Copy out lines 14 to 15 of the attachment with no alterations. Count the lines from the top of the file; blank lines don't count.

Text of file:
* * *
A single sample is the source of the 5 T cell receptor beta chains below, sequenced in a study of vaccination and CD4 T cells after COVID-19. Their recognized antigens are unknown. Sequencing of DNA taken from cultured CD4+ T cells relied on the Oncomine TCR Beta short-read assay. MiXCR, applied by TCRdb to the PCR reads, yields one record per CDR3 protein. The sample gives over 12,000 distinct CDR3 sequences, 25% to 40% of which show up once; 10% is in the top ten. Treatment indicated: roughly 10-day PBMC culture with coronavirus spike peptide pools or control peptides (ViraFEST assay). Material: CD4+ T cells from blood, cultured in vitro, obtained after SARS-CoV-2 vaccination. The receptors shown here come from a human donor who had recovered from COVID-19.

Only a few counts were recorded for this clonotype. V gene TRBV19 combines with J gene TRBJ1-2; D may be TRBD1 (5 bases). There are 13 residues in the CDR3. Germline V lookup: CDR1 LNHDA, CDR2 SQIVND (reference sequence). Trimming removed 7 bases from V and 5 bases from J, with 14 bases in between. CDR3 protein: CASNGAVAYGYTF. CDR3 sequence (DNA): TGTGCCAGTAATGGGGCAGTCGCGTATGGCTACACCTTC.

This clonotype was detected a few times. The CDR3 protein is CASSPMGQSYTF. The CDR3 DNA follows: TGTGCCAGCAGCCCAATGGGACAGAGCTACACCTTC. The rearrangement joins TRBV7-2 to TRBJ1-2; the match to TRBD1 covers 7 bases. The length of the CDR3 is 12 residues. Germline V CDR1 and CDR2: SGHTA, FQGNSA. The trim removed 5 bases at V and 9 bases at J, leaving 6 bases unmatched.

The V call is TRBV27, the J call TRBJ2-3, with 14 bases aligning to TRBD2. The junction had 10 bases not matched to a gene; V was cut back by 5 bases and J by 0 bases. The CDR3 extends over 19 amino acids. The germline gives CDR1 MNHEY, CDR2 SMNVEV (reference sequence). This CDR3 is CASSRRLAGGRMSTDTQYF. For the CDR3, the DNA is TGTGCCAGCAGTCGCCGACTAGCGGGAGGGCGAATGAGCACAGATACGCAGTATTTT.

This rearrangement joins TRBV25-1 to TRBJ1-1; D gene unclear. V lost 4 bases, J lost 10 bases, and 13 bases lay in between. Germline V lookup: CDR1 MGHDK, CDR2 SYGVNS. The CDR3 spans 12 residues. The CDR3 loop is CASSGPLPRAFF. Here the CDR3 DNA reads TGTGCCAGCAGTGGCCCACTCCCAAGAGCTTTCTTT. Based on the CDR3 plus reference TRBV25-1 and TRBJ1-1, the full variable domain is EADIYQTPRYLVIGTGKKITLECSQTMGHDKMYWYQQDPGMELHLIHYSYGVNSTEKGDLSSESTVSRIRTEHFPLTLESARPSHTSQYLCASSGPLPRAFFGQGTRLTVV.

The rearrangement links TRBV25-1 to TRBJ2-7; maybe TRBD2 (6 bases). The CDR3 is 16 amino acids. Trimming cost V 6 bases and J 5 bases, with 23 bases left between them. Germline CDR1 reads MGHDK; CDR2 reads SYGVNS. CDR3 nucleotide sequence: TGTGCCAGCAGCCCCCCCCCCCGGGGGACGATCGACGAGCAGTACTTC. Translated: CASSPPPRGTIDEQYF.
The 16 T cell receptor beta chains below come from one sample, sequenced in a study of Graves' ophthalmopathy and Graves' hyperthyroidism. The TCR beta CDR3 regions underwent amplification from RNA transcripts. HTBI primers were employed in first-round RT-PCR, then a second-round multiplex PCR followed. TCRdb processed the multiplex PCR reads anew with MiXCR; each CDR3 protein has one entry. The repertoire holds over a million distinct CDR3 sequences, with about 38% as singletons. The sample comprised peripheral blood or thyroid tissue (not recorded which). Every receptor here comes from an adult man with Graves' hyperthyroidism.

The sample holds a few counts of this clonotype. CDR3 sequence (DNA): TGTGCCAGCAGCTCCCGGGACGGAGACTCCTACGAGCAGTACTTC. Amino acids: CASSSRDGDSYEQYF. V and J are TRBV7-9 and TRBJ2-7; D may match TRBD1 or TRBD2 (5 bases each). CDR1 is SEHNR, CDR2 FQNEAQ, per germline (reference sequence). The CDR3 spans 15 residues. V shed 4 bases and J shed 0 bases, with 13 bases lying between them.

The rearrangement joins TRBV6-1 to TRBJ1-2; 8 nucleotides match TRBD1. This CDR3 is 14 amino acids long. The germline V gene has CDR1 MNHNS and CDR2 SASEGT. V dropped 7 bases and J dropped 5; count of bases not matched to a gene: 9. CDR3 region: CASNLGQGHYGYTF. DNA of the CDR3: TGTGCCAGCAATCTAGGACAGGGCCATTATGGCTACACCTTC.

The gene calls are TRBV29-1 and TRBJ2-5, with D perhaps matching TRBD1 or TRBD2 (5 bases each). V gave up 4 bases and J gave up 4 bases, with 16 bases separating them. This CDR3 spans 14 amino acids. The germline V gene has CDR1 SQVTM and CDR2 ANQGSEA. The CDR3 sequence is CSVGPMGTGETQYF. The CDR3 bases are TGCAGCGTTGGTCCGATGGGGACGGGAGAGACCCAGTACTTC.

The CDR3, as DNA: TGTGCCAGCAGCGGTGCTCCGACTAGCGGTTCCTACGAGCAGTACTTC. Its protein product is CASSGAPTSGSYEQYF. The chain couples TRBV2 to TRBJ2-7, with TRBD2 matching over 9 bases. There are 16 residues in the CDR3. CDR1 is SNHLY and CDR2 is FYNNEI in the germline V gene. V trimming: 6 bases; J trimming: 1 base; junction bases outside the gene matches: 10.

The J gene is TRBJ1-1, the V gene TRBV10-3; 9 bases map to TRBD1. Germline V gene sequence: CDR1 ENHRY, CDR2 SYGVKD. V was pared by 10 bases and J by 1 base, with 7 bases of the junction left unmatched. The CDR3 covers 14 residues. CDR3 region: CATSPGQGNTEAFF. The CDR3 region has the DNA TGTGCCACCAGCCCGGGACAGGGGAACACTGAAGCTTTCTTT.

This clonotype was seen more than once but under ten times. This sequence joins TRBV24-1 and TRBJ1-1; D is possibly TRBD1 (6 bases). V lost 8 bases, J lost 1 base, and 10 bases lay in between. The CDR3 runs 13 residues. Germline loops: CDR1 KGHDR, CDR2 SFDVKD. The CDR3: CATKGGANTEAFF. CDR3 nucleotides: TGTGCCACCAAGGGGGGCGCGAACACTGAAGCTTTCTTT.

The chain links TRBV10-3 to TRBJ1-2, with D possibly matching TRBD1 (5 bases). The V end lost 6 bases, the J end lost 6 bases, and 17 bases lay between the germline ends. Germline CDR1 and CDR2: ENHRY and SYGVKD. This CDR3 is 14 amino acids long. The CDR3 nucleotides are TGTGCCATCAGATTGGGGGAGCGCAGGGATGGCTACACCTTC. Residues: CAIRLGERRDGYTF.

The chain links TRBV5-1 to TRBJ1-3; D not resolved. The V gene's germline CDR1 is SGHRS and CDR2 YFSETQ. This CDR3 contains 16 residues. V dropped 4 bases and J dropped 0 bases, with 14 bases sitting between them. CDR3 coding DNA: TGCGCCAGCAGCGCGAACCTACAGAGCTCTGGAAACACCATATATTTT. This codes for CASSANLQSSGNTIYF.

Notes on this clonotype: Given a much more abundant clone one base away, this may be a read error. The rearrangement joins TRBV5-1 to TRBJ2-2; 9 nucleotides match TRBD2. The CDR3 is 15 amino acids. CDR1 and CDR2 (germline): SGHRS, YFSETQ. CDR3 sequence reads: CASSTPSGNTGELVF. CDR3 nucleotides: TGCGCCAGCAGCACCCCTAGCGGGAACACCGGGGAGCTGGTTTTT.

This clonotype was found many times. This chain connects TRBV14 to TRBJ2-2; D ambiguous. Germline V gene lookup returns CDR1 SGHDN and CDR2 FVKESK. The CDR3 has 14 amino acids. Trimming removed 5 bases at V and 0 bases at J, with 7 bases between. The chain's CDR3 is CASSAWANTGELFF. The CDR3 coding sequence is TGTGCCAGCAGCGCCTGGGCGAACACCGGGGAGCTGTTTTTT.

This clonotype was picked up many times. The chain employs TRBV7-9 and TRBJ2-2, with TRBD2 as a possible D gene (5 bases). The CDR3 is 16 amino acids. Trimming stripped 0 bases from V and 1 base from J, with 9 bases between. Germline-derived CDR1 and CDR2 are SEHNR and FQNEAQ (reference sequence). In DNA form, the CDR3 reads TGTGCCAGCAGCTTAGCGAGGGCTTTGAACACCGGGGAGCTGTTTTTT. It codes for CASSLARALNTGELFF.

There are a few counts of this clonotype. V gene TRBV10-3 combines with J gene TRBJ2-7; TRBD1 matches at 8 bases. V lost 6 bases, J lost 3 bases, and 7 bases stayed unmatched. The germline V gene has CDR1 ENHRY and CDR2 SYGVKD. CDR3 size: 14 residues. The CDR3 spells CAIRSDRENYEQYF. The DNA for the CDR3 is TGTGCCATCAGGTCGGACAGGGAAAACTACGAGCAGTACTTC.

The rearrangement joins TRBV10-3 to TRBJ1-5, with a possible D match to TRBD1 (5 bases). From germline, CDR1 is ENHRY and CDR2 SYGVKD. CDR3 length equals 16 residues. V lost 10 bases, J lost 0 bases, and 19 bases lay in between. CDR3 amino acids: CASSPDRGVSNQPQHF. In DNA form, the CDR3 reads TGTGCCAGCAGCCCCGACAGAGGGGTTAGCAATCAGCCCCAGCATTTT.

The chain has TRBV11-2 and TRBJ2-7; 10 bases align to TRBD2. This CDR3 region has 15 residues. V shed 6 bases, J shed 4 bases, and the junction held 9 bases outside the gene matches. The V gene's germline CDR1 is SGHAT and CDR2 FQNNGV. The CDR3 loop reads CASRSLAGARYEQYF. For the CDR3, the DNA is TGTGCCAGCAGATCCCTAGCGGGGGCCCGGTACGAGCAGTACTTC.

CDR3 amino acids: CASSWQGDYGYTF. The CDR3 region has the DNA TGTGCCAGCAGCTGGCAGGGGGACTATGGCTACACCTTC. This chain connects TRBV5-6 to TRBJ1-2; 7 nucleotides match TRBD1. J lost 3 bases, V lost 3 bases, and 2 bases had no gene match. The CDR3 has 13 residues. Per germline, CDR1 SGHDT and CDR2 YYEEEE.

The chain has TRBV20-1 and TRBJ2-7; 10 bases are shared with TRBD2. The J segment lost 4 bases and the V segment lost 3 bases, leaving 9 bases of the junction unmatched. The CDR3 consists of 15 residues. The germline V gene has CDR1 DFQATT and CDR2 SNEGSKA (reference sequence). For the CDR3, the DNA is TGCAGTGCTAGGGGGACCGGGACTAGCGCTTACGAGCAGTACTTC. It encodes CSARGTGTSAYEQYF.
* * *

The chain links TRBV10-3 to TRBJ1-2, with D possibly matching TRBD1 (5 bases). The V end lost 6 bases, the J end lost 6 bases, and 17 bases lay between the germline ends. Germline CDR1 and CDR2: ENHRY and SYGVKD. This CDR3 is 14 amino acids long. The CDR3 nucleotides are TGTGCCATCAGATTGGGGGAGCGCAGGGATGGCTACACCTTC. Residues: CAIRLGERRDGYTF.

The chain links TRBV5-1 to TRBJ1-3; D not resolved. The V gene's germline CDR1 is SGHRS and CDR2 YFSETQ. This CDR3 contains 16 residues. V dropped 4 bases and J dropped 0 bases, with 14 bases sitting between them. CDR3 coding DNA: TGCGCCAGCAGCGCGAACCTACAGAGCTCTGGAAACACCATATATTTT. This codes for CASSANLQSSGNTIYF.